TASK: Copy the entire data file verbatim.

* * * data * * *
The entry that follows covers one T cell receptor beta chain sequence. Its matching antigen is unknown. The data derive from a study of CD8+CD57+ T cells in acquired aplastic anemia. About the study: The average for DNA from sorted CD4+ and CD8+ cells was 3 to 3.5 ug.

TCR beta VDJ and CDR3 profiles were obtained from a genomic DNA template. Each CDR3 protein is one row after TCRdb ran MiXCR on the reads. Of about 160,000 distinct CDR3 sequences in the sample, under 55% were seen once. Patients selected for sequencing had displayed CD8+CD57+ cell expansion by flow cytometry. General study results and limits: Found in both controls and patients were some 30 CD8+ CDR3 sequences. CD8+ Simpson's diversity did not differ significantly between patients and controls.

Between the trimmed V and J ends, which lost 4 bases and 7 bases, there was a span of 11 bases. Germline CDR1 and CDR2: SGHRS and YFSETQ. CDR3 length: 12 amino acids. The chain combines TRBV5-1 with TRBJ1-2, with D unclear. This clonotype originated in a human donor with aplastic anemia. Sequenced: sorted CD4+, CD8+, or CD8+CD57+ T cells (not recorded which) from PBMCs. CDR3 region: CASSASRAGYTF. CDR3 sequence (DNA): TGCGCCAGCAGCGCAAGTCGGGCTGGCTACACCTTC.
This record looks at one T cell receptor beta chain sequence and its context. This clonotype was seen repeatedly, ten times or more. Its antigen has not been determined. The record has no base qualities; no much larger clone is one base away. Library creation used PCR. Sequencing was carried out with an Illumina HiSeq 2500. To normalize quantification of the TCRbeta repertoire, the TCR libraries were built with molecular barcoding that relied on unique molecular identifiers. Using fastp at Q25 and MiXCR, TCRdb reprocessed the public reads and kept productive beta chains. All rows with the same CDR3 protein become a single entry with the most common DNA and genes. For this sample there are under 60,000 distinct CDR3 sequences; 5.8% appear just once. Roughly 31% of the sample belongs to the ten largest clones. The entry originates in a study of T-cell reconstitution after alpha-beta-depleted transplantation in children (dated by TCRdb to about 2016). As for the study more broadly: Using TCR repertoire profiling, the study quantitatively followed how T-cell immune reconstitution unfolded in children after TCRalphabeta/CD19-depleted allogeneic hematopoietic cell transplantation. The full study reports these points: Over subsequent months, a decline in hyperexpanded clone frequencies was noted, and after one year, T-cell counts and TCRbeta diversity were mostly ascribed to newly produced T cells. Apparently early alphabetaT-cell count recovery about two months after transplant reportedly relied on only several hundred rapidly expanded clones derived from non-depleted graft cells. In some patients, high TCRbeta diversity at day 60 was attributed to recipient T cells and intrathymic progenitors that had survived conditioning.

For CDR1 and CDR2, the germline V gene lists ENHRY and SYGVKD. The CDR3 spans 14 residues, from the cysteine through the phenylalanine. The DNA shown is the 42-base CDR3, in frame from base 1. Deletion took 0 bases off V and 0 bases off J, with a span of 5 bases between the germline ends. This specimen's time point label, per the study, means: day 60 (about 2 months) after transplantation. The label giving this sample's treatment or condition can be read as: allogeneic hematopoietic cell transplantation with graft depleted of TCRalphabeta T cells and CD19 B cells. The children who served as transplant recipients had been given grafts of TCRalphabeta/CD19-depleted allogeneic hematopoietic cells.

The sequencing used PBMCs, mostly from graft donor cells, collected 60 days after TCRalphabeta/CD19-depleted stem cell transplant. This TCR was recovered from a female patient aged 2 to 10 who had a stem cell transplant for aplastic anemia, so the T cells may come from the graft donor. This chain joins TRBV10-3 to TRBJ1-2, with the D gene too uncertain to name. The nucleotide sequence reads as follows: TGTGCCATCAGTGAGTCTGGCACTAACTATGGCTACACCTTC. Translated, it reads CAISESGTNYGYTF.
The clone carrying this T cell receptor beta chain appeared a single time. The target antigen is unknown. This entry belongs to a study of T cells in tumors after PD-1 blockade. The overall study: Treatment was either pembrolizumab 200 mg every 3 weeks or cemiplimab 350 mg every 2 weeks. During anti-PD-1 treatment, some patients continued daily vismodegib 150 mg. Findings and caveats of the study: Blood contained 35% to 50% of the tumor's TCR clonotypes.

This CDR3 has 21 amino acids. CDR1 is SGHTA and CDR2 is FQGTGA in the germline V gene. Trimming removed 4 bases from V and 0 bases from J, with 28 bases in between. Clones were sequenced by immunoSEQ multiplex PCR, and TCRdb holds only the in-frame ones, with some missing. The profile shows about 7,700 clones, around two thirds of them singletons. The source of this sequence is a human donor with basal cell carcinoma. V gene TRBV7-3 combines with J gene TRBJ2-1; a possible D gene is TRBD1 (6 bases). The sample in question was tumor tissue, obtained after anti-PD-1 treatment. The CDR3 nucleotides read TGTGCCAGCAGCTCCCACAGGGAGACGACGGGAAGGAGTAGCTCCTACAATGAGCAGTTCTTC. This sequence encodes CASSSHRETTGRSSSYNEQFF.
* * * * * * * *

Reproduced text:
The entry that follows covers one T cell receptor beta chain sequence. Its matching antigen is unknown. The data derive from a study of CD8+CD57+ T cells in acquired aplastic anemia. About the study: The average for DNA from sorted CD4+ and CD8+ cells was 3 to 3.5 ug.

TCR beta VDJ and CDR3 profiles were obtained from a genomic DNA template. Each CDR3 protein is one row after TCRdb ran MiXCR on the reads. Of about 160,000 distinct CDR3 sequences in the sample, under 55% were seen once. Patients selected for sequencing had displayed CD8+CD57+ cell expansion by flow cytometry. General study results and limits: Found in both controls and patients were some 30 CD8+ CDR3 sequences. CD8+ Simpson's diversity did not differ significantly between patients and controls.

Between the trimmed V and J ends, which lost 4 bases and 7 bases, there was a span of 11 bases. Germline CDR1 and CDR2: SGHRS and YFSETQ. CDR3 length: 12 amino acids. The chain combines TRBV5-1 with TRBJ1-2, with D unclear. This clonotype originated in a human donor with aplastic anemia. Sequenced: sorted CD4+, CD8+, or CD8+CD57+ T cells (not recorded which) from PBMCs. CDR3 region: CASSASRAGYTF. CDR3 sequence (DNA): TGCGCCAGCAGCGCAAGTCGGGCTGGCTACACCTTC.
This record looks at one T cell receptor beta chain sequence and its context. This clonotype was seen repeatedly, ten times or more. Its antigen has not been determined. The record has no base qualities; no much larger clone is one base away. Library creation used PCR. Sequencing was carried out with an Illumina HiSeq 2500. To normalize quantification of the TCRbeta repertoire, the TCR libraries were built with molecular barcoding that relied on unique molecular identifiers. Using fastp at Q25 and MiXCR, TCRdb reprocessed the public reads and kept productive beta chains. All rows with the same CDR3 protein become a single entry with the most common DNA and genes. For this sample there are under 60,000 distinct CDR3 sequences; 5.8% appear just once. Roughly 31% of the sample belongs to the ten largest clones. The entry originates in a study of T-cell reconstitution after alpha-beta-depleted transplantation in children (dated by TCRdb to about 2016). As for the study more broadly: Using TCR repertoire profiling, the study quantitatively followed how T-cell immune reconstitution unfolded in children after TCRalphabeta/CD19-depleted allogeneic hematopoietic cell transplantation. The full study reports these points: Over subsequent months, a decline in hyperexpanded clone frequencies was noted, and after one year, T-cell counts and TCRbeta diversity were mostly ascribed to newly produced T cells. Apparently early alphabetaT-cell count recovery about two months after transplant reportedly relied on only several hundred rapidly expanded clones derived from non-depleted graft cells. In some patients, high TCRbeta diversity at day 60 was attributed to recipient T cells and intrathymic progenitors that had survived conditioning.

For CDR1 and CDR2, the germline V gene lists ENHRY and SYGVKD. The CDR3 spans 14 residues, from the cysteine through the phenylalanine. The DNA shown is the 42-base CDR3, in frame from base 1. Deletion took 0 bases off V and 0 bases off J, with a span of 5 bases between the germline ends. This specimen's time point label, per the study, means: day 60 (about 2 months) after transplantation. The label giving this sample's treatment or condition can be read as: allogeneic hematopoietic cell transplantation with graft depleted of TCRalphabeta T cells and CD19 B cells. The children who served as transplant recipients had been given grafts of TCRalphabeta/CD19-depleted allogeneic hematopoietic cells.

The sequencing used PBMCs, mostly from graft donor cells, collected 60 days after TCRalphabeta/CD19-depleted stem cell transplant. This TCR was recovered from a female patient aged 2 to 10 who had a stem cell transplant for aplastic anemia, so the T cells may come from the graft donor. This chain joins TRBV10-3 to TRBJ1-2, with the D gene too uncertain to name. The nucleotide sequence reads as follows: TGTGCCATCAGTGAGTCTGGCACTAACTATGGCTACACCTTC. Translated, it reads CAISESGTNYGYTF.
The clone carrying this T cell receptor beta chain appeared a single time. The target antigen is unknown. This entry belongs to a study of T cells in tumors after PD-1 blockade. The overall study: Treatment was either pembrolizumab 200 mg every 3 weeks or cemiplimab 350 mg every 2 weeks. During anti-PD-1 treatment, some patients continued daily vismodegib 150 mg. Findings and caveats of the study: Blood contained 35% to 50% of the tumor's TCR clonotypes.

This CDR3 has 21 amino acids. CDR1 is SGHTA and CDR2 is FQGTGA in the germline V gene. Trimming removed 4 bases from V and 0 bases from J, with 28 bases in between. Clones were sequenced by immunoSEQ multiplex PCR, and TCRdb holds only the in-frame ones, with some missing. The profile shows about 7,700 clones, around two thirds of them singletons. The source of this sequence is a human donor with basal cell carcinoma. V gene TRBV7-3 combines with J gene TRBJ2-1; a possible D gene is TRBD1 (6 bases). The sample in question was tumor tissue, obtained after anti-PD-1 treatment. The CDR3 nucleotides read TGTGCCAGCAGCTCCCACAGGGAGACGACGGGAAGGAGTAGCTCCTACAATGAGCAGTTCTTC. This sequence encodes CASSSHRETTGRSSSYNEQFF.